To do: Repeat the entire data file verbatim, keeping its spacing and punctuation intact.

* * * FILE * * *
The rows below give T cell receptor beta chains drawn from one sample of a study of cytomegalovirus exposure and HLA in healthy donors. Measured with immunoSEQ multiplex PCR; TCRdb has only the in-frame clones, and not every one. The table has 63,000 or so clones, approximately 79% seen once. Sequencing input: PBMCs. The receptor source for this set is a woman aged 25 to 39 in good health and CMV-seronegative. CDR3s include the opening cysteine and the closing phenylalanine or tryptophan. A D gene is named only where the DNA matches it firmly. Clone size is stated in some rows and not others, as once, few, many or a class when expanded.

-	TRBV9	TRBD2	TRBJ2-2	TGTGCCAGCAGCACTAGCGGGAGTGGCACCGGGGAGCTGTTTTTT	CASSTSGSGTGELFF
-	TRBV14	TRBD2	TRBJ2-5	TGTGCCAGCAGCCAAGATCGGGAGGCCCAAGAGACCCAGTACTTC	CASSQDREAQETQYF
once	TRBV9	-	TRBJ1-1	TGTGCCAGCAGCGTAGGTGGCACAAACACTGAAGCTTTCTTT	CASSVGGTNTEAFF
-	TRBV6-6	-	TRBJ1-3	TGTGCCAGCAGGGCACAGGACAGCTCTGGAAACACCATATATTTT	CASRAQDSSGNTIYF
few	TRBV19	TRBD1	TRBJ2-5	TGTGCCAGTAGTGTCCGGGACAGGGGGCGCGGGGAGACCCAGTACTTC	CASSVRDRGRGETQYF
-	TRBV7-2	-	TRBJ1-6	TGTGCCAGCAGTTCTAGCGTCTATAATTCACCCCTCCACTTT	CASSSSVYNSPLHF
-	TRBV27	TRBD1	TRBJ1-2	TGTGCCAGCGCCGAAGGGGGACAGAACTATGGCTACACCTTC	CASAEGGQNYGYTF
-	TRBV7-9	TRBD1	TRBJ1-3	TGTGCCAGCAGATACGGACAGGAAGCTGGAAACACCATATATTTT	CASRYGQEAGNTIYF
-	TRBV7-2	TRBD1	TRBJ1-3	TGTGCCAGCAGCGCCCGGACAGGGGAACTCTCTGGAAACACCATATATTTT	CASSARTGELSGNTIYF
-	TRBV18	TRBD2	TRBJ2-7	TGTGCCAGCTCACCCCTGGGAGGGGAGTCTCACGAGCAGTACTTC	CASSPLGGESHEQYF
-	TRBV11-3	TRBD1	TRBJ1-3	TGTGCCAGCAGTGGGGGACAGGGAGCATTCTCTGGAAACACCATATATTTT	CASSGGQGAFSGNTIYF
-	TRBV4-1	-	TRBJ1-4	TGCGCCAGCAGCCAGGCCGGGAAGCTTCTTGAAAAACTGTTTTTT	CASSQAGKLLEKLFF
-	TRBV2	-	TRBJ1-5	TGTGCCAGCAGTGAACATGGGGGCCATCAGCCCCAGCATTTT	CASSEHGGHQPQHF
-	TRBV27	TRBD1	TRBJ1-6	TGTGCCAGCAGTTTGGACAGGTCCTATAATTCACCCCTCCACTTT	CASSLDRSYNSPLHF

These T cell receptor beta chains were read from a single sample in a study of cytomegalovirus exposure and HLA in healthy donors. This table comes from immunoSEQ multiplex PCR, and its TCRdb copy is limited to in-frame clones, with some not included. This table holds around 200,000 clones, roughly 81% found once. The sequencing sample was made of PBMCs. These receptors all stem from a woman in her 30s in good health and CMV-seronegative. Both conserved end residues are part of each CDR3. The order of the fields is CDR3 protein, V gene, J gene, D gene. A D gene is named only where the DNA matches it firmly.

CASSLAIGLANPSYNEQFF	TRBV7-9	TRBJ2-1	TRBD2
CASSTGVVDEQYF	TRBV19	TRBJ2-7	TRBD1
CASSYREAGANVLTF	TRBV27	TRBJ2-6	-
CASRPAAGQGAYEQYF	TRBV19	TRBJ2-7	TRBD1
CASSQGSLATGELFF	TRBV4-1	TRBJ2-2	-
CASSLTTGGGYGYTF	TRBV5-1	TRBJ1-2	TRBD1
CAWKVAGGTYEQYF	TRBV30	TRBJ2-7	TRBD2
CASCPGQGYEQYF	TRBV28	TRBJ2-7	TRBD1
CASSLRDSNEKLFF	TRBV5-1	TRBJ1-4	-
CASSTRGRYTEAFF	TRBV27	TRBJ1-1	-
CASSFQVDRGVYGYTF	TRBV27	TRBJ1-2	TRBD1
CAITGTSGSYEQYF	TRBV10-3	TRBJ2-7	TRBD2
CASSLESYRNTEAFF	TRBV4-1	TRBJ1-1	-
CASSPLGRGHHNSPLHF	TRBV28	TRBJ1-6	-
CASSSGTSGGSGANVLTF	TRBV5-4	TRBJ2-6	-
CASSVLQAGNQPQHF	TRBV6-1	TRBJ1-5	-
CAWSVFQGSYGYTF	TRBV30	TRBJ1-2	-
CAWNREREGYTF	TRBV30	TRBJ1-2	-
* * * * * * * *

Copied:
The rows below give T cell receptor beta chains drawn from one sample of a study of cytomegalovirus exposure and HLA in healthy donors. Measured with immunoSEQ multiplex PCR; TCRdb has only the in-frame clones, and not every one. The table has 63,000 or so clones, approximately 79% seen once. Sequencing input: PBMCs. The receptor source for this set is a woman aged 25 to 39 in good health and CMV-seronegative. CDR3s include the opening cysteine and the closing phenylalanine or tryptophan. A D gene is named only where the DNA matches it firmly. Clone size is stated in some rows and not others, as once, few, many or a class when expanded.

-	TRBV9	TRBD2	TRBJ2-2	TGTGCCAGCAGCACTAGCGGGAGTGGCACCGGGGAGCTGTTTTTT	CASSTSGSGTGELFF
-	TRBV14	TRBD2	TRBJ2-5	TGTGCCAGCAGCCAAGATCGGGAGGCCCAAGAGACCCAGTACTTC	CASSQDREAQETQYF
once	TRBV9	-	TRBJ1-1	TGTGCCAGCAGCGTAGGTGGCACAAACACTGAAGCTTTCTTT	CASSVGGTNTEAFF
-	TRBV6-6	-	TRBJ1-3	TGTGCCAGCAGGGCACAGGACAGCTCTGGAAACACCATATATTTT	CASRAQDSSGNTIYF
few	TRBV19	TRBD1	TRBJ2-5	TGTGCCAGTAGTGTCCGGGACAGGGGGCGCGGGGAGACCCAGTACTTC	CASSVRDRGRGETQYF
-	TRBV7-2	-	TRBJ1-6	TGTGCCAGCAGTTCTAGCGTCTATAATTCACCCCTCCACTTT	CASSSSVYNSPLHF
-	TRBV27	TRBD1	TRBJ1-2	TGTGCCAGCGCCGAAGGGGGACAGAACTATGGCTACACCTTC	CASAEGGQNYGYTF
-	TRBV7-9	TRBD1	TRBJ1-3	TGTGCCAGCAGATACGGACAGGAAGCTGGAAACACCATATATTTT	CASRYGQEAGNTIYF
-	TRBV7-2	TRBD1	TRBJ1-3	TGTGCCAGCAGCGCCCGGACAGGGGAACTCTCTGGAAACACCATATATTTT	CASSARTGELSGNTIYF
-	TRBV18	TRBD2	TRBJ2-7	TGTGCCAGCTCACCCCTGGGAGGGGAGTCTCACGAGCAGTACTTC	CASSPLGGESHEQYF
-	TRBV11-3	TRBD1	TRBJ1-3	TGTGCCAGCAGTGGGGGACAGGGAGCATTCTCTGGAAACACCATATATTTT	CASSGGQGAFSGNTIYF
-	TRBV4-1	-	TRBJ1-4	TGCGCCAGCAGCCAGGCCGGGAAGCTTCTTGAAAAACTGTTTTTT	CASSQAGKLLEKLFF
-	TRBV2	-	TRBJ1-5	TGTGCCAGCAGTGAACATGGGGGCCATCAGCCCCAGCATTTT	CASSEHGGHQPQHF
-	TRBV27	TRBD1	TRBJ1-6	TGTGCCAGCAGTTTGGACAGGTCCTATAATTCACCCCTCCACTTT	CASSLDRSYNSPLHF

These T cell receptor beta chains were read from a single sample in a study of cytomegalovirus exposure and HLA in healthy donors. This table comes from immunoSEQ multiplex PCR, and its TCRdb copy is limited to in-frame clones, with some not included. This table holds around 200,000 clones, roughly 81% found once. The sequencing sample was made of PBMCs. These receptors all stem from a woman in her 30s in good health and CMV-seronegative. Both conserved end residues are part of each CDR3. The order of the fields is CDR3 protein, V gene, J gene, D gene. A D gene is named only where the DNA matches it firmly.

CASSLAIGLANPSYNEQFF	TRBV7-9	TRBJ2-1	TRBD2
CASSTGVVDEQYF	TRBV19	TRBJ2-7	TRBD1
CASSYREAGANVLTF	TRBV27	TRBJ2-6	-
CASRPAAGQGAYEQYF	TRBV19	TRBJ2-7	TRBD1
CASSQGSLATGELFF	TRBV4-1	TRBJ2-2	-
CASSLTTGGGYGYTF	TRBV5-1	TRBJ1-2	TRBD1
CAWKVAGGTYEQYF	TRBV30	TRBJ2-7	TRBD2
CASCPGQGYEQYF	TRBV28	TRBJ2-7	TRBD1
CASSLRDSNEKLFF	TRBV5-1	TRBJ1-4	-
CASSTRGRYTEAFF	TRBV27	TRBJ1-1	-
CASSFQVDRGVYGYTF	TRBV27	TRBJ1-2	TRBD1
CAITGTSGSYEQYF	TRBV10-3	TRBJ2-7	TRBD2
CASSLESYRNTEAFF	TRBV4-1	TRBJ1-1	-
CASSPLGRGHHNSPLHF	TRBV28	TRBJ1-6	-
CASSSGTSGGSGANVLTF	TRBV5-4	TRBJ2-6	-
CASSVLQAGNQPQHF	TRBV6-1	TRBJ1-5	-
CAWSVFQGSYGYTF	TRBV30	TRBJ1-2	-
CAWNREREGYTF	TRBV30	TRBJ1-2	-